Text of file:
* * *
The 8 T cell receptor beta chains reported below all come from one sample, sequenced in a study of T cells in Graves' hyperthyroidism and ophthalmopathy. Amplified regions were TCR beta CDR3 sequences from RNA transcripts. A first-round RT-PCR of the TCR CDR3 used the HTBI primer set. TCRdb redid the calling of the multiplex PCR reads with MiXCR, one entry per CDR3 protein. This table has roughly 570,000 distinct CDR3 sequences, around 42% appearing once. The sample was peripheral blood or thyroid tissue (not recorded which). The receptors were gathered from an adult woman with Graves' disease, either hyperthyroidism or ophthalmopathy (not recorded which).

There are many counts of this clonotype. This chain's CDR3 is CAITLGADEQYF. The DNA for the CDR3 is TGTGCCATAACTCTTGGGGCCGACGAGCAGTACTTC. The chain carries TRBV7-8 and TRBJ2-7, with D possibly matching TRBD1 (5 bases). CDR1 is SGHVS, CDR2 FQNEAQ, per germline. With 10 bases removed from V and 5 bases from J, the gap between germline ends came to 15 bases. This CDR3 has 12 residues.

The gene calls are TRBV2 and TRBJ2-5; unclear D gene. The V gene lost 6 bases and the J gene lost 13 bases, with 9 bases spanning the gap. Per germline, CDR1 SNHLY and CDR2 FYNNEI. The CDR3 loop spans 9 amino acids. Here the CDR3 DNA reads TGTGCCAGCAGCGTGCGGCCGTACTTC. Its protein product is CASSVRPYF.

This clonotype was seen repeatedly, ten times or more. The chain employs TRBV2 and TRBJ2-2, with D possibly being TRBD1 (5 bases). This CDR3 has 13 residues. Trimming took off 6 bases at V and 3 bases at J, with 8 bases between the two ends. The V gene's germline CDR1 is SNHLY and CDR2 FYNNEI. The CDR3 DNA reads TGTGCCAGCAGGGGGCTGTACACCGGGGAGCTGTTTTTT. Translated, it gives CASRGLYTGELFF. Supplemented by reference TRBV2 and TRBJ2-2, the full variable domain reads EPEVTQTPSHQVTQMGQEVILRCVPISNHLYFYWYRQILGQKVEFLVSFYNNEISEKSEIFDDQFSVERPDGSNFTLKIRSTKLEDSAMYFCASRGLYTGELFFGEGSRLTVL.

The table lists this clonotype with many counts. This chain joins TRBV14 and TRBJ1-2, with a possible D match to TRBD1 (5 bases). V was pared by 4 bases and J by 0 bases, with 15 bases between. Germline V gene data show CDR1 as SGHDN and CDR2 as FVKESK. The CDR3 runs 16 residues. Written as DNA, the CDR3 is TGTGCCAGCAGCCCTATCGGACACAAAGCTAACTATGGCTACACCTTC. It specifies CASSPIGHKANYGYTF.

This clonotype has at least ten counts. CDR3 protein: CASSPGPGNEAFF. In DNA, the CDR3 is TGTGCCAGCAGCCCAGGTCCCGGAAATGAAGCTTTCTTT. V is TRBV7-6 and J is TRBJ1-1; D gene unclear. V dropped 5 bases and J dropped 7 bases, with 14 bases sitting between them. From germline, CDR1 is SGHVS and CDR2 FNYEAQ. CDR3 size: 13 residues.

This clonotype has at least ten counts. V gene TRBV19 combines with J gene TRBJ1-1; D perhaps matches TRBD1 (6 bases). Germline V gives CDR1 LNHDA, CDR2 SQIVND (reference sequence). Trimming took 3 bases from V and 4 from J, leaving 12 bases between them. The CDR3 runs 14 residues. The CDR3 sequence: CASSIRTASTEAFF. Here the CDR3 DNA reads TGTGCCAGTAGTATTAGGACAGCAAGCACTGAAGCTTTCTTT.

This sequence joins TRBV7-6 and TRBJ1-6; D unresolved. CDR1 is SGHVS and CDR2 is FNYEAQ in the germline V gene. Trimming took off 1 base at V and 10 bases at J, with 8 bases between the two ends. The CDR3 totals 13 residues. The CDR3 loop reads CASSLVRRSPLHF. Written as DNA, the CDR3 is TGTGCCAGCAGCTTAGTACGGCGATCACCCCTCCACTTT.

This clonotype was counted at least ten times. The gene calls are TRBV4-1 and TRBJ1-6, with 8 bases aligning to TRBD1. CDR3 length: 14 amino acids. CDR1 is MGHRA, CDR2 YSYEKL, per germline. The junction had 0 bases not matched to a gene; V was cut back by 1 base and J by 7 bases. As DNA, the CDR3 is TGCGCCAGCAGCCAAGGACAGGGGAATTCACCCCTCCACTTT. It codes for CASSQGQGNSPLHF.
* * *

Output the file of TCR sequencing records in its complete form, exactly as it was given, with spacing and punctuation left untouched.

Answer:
The 8 T cell receptor beta chains reported below all come from one sample, sequenced in a study of T cells in Graves' hyperthyroidism and ophthalmopathy. Amplified regions were TCR beta CDR3 sequences from RNA transcripts. A first-round RT-PCR of the TCR CDR3 used the HTBI primer set. TCRdb redid the calling of the multiplex PCR reads with MiXCR, one entry per CDR3 protein. This table has roughly 570,000 distinct CDR3 sequences, around 42% appearing once. The sample was peripheral blood or thyroid tissue (not recorded which). The receptors were gathered from an adult woman with Graves' disease, either hyperthyroidism or ophthalmopathy (not recorded which).

There are many counts of this clonotype. This chain's CDR3 is CAITLGADEQYF. The DNA for the CDR3 is TGTGCCATAACTCTTGGGGCCGACGAGCAGTACTTC. The chain carries TRBV7-8 and TRBJ2-7, with D possibly matching TRBD1 (5 bases). CDR1 is SGHVS, CDR2 FQNEAQ, per germline. With 10 bases removed from V and 5 bases from J, the gap between germline ends came to 15 bases. This CDR3 has 12 residues.

The gene calls are TRBV2 and TRBJ2-5; unclear D gene. The V gene lost 6 bases and the J gene lost 13 bases, with 9 bases spanning the gap. Per germline, CDR1 SNHLY and CDR2 FYNNEI. The CDR3 loop spans 9 amino acids. Here the CDR3 DNA reads TGTGCCAGCAGCGTGCGGCCGTACTTC. Its protein product is CASSVRPYF.

This clonotype was seen repeatedly, ten times or more. The chain employs TRBV2 and TRBJ2-2, with D possibly being TRBD1 (5 bases). This CDR3 has 13 residues. Trimming took off 6 bases at V and 3 bases at J, with 8 bases between the two ends. The V gene's germline CDR1 is SNHLY and CDR2 FYNNEI. The CDR3 DNA reads TGTGCCAGCAGGGGGCTGTACACCGGGGAGCTGTTTTTT. Translated, it gives CASRGLYTGELFF. Supplemented by reference TRBV2 and TRBJ2-2, the full variable domain reads EPEVTQTPSHQVTQMGQEVILRCVPISNHLYFYWYRQILGQKVEFLVSFYNNEISEKSEIFDDQFSVERPDGSNFTLKIRSTKLEDSAMYFCASRGLYTGELFFGEGSRLTVL.

The table lists this clonotype with many counts. This chain joins TRBV14 and TRBJ1-2, with a possible D match to TRBD1 (5 bases). V was pared by 4 bases and J by 0 bases, with 15 bases between. Germline V gene data show CDR1 as SGHDN and CDR2 as FVKESK. The CDR3 runs 16 residues. Written as DNA, the CDR3 is TGTGCCAGCAGCCCTATCGGACACAAAGCTAACTATGGCTACACCTTC. It specifies CASSPIGHKANYGYTF.

This clonotype has at least ten counts. CDR3 protein: CASSPGPGNEAFF. In DNA, the CDR3 is TGTGCCAGCAGCCCAGGTCCCGGAAATGAAGCTTTCTTT. V is TRBV7-6 and J is TRBJ1-1; D gene unclear. V dropped 5 bases and J dropped 7 bases, with 14 bases sitting between them. From germline, CDR1 is SGHVS and CDR2 FNYEAQ. CDR3 size: 13 residues.

This clonotype has at least ten counts. V gene TRBV19 combines with J gene TRBJ1-1; D perhaps matches TRBD1 (6 bases). Germline V gives CDR1 LNHDA, CDR2 SQIVND (reference sequence). Trimming took 3 bases from V and 4 from J, leaving 12 bases between them. The CDR3 runs 14 residues. The CDR3 sequence: CASSIRTASTEAFF. Here the CDR3 DNA reads TGTGCCAGTAGTATTAGGACAGCAAGCACTGAAGCTTTCTTT.

This sequence joins TRBV7-6 and TRBJ1-6; D unresolved. CDR1 is SGHVS and CDR2 is FNYEAQ in the germline V gene. Trimming took off 1 base at V and 10 bases at J, with 8 bases between the two ends. The CDR3 totals 13 residues. The CDR3 loop reads CASSLVRRSPLHF. Written as DNA, the CDR3 is TGTGCCAGCAGCTTAGTACGGCGATCACCCCTCCACTTT.

This clonotype was counted at least ten times. The gene calls are TRBV4-1 and TRBJ1-6, with 8 bases aligning to TRBD1. CDR3 length: 14 amino acids. CDR1 is MGHRA, CDR2 YSYEKL, per germline. The junction had 0 bases not matched to a gene; V was cut back by 1 base and J by 7 bases. As DNA, the CDR3 is TGCGCCAGCAGCCAAGGACAGGGGAATTCACCCCTCCACTTT. It codes for CASSQGQGNSPLHF.